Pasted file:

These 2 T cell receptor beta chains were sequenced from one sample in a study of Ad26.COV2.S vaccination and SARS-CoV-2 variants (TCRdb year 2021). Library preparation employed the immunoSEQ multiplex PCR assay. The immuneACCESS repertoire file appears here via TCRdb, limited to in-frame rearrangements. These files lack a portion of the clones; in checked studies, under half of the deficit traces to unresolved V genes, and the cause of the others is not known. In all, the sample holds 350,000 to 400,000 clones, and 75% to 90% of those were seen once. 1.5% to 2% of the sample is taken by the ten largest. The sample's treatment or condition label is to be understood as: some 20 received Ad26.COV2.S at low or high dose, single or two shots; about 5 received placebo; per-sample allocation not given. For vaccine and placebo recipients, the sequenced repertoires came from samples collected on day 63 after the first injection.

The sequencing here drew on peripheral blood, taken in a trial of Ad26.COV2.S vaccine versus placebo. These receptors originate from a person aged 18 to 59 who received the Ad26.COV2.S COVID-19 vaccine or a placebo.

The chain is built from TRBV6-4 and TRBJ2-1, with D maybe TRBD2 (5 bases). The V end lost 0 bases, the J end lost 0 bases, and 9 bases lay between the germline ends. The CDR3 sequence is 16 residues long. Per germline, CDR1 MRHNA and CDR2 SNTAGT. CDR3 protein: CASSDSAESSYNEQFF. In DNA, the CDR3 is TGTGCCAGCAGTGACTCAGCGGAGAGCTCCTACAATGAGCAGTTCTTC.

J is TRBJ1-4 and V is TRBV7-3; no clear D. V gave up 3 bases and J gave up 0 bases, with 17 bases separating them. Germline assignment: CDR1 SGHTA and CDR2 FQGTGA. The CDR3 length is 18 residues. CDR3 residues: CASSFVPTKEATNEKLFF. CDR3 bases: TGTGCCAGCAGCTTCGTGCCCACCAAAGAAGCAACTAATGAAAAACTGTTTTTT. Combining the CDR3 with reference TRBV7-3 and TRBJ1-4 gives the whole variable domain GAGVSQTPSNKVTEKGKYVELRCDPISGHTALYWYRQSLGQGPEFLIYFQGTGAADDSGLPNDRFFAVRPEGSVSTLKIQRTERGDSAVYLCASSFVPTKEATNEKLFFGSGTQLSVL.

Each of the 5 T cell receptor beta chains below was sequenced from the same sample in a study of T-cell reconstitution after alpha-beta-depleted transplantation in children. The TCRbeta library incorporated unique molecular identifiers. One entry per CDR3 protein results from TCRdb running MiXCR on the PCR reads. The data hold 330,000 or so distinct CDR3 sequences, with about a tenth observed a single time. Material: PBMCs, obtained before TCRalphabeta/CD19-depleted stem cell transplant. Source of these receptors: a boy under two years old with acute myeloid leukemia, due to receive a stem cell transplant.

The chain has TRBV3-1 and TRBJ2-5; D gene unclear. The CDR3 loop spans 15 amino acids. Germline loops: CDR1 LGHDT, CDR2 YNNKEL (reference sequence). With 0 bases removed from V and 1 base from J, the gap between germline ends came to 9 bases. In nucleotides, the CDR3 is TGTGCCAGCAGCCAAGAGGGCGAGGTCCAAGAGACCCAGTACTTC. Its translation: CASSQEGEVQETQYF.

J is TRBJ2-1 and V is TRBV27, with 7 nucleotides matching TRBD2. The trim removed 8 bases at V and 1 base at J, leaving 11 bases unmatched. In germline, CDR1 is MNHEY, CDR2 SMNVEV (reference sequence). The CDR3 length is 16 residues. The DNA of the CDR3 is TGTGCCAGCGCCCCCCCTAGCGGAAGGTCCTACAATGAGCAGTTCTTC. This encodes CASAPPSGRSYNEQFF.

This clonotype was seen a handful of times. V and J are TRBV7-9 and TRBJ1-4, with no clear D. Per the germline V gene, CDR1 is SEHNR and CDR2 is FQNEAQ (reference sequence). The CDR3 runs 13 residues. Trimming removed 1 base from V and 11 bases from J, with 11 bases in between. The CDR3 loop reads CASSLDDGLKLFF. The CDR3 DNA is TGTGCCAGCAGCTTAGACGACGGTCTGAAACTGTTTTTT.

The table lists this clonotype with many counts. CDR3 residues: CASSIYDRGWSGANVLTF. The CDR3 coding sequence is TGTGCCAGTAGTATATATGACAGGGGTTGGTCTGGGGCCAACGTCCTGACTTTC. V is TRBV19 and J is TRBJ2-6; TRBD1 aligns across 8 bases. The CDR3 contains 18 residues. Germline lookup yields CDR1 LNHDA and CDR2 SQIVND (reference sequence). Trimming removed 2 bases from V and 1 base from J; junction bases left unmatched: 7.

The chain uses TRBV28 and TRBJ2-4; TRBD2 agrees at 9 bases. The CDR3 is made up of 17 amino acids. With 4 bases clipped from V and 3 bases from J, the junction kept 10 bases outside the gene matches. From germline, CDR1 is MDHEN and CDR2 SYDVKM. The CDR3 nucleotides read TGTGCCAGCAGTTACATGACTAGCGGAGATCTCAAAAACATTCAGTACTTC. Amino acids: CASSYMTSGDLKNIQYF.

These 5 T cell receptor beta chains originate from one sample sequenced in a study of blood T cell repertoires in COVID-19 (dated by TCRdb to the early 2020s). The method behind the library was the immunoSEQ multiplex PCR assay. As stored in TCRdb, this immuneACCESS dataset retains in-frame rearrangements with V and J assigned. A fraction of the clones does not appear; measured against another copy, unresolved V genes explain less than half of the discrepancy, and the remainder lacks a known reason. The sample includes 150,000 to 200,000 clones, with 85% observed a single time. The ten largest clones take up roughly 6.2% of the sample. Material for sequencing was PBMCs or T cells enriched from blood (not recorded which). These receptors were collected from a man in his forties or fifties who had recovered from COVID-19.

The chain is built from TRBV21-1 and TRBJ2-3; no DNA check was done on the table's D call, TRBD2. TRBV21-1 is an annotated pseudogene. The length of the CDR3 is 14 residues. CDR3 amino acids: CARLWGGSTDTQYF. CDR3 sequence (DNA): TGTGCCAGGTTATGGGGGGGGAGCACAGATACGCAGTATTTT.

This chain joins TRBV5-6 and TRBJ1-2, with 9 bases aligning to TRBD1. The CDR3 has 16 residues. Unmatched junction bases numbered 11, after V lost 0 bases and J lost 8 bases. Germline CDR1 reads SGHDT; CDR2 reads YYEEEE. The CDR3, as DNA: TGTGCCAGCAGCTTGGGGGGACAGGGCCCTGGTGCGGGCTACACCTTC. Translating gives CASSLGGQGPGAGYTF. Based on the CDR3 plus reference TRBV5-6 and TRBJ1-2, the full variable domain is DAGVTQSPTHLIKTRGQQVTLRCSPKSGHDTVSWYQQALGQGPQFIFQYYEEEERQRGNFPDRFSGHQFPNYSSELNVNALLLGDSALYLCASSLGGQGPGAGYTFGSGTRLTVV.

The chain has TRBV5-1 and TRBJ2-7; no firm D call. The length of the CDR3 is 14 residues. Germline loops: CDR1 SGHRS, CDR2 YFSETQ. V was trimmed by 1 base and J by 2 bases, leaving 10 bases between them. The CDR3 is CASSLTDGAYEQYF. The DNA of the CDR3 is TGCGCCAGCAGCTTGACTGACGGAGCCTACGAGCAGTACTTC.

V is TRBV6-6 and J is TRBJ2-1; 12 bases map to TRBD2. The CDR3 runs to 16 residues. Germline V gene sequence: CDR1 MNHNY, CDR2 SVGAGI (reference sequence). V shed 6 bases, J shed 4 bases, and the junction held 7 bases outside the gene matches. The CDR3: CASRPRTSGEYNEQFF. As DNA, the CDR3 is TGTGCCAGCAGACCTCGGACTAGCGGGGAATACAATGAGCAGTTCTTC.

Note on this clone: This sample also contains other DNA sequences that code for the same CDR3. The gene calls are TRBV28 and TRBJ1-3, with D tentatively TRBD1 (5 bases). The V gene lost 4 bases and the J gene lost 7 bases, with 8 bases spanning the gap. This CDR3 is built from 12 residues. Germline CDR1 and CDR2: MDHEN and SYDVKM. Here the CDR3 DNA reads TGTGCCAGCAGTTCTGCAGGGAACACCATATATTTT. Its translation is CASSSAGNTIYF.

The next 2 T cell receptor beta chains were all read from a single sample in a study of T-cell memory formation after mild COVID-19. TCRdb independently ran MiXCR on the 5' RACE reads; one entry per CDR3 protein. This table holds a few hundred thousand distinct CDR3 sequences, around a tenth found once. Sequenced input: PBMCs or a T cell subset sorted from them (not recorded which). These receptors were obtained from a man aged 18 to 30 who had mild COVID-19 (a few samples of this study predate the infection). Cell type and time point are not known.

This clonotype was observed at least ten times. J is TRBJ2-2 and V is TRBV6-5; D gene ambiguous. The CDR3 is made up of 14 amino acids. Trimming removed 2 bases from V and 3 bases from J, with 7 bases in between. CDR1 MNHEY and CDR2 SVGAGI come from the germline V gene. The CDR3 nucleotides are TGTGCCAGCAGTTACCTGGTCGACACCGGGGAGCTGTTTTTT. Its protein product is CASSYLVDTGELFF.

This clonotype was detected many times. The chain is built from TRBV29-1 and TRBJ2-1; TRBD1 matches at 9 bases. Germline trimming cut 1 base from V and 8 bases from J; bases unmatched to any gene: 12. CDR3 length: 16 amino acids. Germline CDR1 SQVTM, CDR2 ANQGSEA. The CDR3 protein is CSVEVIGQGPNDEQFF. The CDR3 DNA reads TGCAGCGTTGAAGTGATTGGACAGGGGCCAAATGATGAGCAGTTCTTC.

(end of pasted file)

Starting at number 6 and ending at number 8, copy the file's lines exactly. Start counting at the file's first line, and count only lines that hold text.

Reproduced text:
The chain has TRBV3-1 and TRBJ2-5; D gene unclear. The CDR3 loop spans 15 amino acids. Germline loops: CDR1 LGHDT, CDR2 YNNKEL (reference sequence). With 0 bases removed from V and 1 base from J, the gap between germline ends came to 9 bases. In nucleotides, the CDR3 is TGTGCCAGCAGCCAAGAGGGCGAGGTCCAAGAGACCCAGTACTTC. Its translation: CASSQEGEVQETQYF.

J is TRBJ2-1 and V is TRBV27, with 7 nucleotides matching TRBD2. The trim removed 8 bases at V and 1 base at J, leaving 11 bases unmatched. In germline, CDR1 is MNHEY, CDR2 SMNVEV (reference sequence). The CDR3 length is 16 residues. The DNA of the CDR3 is TGTGCCAGCGCCCCCCCTAGCGGAAGGTCCTACAATGAGCAGTTCTTC. This encodes CASAPPSGRSYNEQFF.

This clonotype was seen a handful of times. V and J are TRBV7-9 and TRBJ1-4, with no clear D. Per the germline V gene, CDR1 is SEHNR and CDR2 is FQNEAQ (reference sequence). The CDR3 runs 13 residues. Trimming removed 1 base from V and 11 bases from J, with 11 bases in between. The CDR3 loop reads CASSLDDGLKLFF. The CDR3 DNA is TGTGCCAGCAGCTTAGACGACGGTCTGAAACTGTTTTTT.